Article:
Manager, Day 1: You’ve been short staffed for weeks and your new employee starts this morning. You need them to hit the ground running.
New Employee, Day 1: Need to find the nearest supply room, restroom, and fridge to store a lunch bag. Computer is still in the box. Desk chair was the department hand-me-down that is permanently stuck on floor level.
Manager, Day 2: You’re waiting for the new employee to answer your email about the rush-job project for the vice president.
New Employee, Day 2: Still waiting for IT to come and set up the computer, but just found out you need an email address to put in an IT work order. Must attend a benefits seminar before HR will provide you with an email address. The next benefits session is next week.
Does some version of this sound familiar?
The first week of work is usually dreadful for everyone involved, but it really doesn’t have to be. It’s a lot of work to hire a new employee, but it doesn’t end when they sign the offer letter. That’s really when the important stuff begins.
What can you do to make new employees feel welcome and be productive from Day One?
- Create email accounts and purchase logins for all subscription accounts as soon as the ink is dry on the offer letter acceptance. The larger the organization, the more time this takes, so get going on that right away.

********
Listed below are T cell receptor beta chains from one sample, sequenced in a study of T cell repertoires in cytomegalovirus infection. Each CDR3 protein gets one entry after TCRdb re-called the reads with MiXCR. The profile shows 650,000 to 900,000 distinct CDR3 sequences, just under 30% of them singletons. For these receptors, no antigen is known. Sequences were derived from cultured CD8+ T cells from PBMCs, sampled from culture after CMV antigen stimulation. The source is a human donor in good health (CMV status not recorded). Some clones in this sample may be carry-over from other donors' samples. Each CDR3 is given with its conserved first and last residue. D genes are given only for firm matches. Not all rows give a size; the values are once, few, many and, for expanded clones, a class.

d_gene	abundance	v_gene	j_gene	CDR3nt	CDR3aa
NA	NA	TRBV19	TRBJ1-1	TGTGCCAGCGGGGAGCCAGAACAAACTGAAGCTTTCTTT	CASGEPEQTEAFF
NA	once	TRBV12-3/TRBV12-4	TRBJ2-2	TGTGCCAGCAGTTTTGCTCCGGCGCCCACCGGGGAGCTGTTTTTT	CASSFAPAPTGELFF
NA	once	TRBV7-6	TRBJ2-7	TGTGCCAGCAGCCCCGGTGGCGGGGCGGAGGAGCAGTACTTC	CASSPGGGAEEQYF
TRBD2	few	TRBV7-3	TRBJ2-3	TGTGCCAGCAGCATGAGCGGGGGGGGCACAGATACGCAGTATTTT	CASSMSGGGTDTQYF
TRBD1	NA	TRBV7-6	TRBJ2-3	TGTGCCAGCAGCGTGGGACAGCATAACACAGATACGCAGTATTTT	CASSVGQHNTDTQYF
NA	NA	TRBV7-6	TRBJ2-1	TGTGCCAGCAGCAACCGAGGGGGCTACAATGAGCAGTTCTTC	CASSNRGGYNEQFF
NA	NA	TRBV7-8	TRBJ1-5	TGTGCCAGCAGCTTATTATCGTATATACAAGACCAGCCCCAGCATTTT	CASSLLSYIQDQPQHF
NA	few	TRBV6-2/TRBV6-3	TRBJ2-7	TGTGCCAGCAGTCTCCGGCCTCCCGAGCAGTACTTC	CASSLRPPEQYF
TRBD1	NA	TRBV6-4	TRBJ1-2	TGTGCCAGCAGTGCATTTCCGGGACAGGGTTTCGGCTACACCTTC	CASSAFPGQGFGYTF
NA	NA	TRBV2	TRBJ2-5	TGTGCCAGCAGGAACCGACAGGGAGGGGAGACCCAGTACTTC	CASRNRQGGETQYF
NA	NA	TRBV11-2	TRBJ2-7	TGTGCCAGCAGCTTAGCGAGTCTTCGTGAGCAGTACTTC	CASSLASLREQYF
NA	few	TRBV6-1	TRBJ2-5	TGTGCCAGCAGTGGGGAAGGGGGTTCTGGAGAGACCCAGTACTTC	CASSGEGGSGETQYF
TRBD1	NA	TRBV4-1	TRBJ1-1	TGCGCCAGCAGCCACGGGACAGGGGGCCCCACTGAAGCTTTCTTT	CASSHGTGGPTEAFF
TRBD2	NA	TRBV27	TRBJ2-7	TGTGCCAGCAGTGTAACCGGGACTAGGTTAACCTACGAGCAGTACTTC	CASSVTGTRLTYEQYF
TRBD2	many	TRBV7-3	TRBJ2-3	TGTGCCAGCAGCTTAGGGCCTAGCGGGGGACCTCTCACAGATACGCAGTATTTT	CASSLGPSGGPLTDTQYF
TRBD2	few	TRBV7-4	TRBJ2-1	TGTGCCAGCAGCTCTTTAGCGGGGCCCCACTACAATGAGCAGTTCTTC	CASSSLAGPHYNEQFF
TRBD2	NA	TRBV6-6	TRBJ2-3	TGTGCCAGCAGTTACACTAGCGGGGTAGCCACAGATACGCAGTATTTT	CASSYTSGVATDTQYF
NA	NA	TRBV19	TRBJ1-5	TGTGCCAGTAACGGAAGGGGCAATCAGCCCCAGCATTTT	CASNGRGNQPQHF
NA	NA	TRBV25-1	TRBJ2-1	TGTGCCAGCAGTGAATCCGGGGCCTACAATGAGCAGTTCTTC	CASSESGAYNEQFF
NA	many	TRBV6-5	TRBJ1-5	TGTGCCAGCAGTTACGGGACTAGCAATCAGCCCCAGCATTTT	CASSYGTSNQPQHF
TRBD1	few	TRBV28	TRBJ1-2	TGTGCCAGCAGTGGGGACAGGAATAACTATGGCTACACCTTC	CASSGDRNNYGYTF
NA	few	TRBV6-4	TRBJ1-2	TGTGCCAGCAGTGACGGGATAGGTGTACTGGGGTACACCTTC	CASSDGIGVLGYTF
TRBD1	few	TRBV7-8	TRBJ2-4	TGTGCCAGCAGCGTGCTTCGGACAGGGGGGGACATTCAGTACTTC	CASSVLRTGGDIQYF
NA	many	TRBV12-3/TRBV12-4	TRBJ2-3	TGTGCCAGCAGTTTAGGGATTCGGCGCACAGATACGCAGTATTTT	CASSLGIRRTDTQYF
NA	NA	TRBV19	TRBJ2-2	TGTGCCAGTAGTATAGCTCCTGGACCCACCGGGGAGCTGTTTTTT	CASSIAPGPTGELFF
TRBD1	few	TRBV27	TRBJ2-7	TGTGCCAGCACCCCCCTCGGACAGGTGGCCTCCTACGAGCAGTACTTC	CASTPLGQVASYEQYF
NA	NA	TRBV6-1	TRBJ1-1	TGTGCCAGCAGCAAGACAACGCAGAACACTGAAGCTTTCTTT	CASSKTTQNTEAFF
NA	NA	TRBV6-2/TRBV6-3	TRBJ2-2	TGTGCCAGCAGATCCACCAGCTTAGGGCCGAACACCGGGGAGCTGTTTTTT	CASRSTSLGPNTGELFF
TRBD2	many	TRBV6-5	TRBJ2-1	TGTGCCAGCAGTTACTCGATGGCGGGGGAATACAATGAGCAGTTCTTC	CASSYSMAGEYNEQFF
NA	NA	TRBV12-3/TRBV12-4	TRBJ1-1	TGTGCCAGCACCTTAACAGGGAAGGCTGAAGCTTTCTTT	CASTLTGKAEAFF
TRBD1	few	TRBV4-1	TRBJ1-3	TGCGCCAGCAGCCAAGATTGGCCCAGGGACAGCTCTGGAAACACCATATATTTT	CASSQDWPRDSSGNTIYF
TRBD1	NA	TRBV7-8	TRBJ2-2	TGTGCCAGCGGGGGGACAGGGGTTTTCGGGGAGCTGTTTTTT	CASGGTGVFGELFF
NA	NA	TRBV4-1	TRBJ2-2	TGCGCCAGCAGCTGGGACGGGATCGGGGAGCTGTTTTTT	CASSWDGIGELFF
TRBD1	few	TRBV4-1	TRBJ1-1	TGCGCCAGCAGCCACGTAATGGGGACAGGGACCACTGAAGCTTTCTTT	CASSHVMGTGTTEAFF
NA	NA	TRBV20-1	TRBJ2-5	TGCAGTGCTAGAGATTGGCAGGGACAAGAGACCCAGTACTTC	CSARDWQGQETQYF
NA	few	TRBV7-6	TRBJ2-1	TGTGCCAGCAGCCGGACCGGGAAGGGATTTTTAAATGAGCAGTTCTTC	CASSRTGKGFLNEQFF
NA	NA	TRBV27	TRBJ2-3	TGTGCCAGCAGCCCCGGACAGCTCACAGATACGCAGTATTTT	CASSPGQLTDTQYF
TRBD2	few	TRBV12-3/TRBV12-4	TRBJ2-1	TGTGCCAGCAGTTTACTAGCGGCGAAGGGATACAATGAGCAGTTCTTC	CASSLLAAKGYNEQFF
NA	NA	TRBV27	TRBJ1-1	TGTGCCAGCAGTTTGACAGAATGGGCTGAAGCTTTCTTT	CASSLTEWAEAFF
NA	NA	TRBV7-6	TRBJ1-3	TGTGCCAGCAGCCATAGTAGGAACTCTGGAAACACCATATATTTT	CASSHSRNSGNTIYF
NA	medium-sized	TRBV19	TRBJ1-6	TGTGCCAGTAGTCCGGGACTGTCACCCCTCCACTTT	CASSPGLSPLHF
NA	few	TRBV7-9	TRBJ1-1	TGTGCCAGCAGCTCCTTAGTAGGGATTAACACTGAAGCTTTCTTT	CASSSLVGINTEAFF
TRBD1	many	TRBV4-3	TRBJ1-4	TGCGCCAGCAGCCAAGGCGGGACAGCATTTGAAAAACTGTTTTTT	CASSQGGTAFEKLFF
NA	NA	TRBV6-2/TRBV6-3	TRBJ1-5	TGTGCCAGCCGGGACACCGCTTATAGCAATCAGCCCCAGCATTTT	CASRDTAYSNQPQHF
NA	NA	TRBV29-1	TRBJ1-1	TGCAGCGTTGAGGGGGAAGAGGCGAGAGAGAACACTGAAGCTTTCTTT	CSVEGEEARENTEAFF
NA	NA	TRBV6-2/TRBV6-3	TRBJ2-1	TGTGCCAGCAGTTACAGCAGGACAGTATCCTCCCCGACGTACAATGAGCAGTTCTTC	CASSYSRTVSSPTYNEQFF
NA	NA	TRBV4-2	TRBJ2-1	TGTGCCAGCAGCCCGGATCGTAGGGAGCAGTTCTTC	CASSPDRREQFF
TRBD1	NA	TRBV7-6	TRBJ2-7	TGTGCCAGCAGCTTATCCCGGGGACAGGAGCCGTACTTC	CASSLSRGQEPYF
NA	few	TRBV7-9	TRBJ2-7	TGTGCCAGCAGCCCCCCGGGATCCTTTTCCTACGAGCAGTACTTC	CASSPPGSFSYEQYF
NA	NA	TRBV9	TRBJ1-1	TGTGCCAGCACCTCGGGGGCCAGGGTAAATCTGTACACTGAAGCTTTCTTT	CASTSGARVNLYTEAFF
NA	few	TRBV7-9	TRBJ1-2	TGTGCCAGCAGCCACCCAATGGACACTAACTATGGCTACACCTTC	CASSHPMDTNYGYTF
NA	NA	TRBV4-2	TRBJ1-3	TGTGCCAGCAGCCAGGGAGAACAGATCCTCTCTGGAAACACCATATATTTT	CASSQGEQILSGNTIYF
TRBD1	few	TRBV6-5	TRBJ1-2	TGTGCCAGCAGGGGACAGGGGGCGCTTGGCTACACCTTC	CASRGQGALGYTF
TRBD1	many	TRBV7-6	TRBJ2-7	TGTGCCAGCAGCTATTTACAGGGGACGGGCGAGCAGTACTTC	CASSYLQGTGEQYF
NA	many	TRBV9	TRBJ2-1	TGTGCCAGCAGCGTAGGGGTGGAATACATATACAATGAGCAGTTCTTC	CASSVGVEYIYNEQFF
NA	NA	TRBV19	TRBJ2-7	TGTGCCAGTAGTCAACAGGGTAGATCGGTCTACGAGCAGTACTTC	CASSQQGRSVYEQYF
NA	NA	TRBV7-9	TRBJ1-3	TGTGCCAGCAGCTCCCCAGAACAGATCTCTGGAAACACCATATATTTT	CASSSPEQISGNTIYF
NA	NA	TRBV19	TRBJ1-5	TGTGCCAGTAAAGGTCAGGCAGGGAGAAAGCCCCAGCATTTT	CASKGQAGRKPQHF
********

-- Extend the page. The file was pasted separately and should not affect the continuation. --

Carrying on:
- Buy, set up, and test all computer hardware before your new hire walks in the door.
- Assign a willing and cheerful colleague to show your new hire where all of the conveniences are and to be a buddy throughout their first week.
- Make an effort to welcome the new hire on a personal level, whether it’s a card, a bunch of tulips, or a hand-made sign. A small thing can be a big deal. (I still remember a card that a kind boss gave me a very long time ago. It set the tone immediately about her as a person and about the kind of manager she was going to be.)
- Arrange for a group lunch on the new employee’s first day. If your team is large, break it up into two or more manageable gatherings so the person can actually get to know their colleagues.
- Provide the new person with a here’s-how-we-get-things-done manual. It doesn’t need to be extensive, but if there are expectations that ‘everyone’ knows and abides by, you’ll want the new person to be aware of them right away. Be sure to include an org chart.
- Arrange for training on your organization’s donor database(s) and anything else the new person will be using daily – as soon as you can.
What advice do you have to help managers welcome new employees? What has helped you get acclimated to a new job?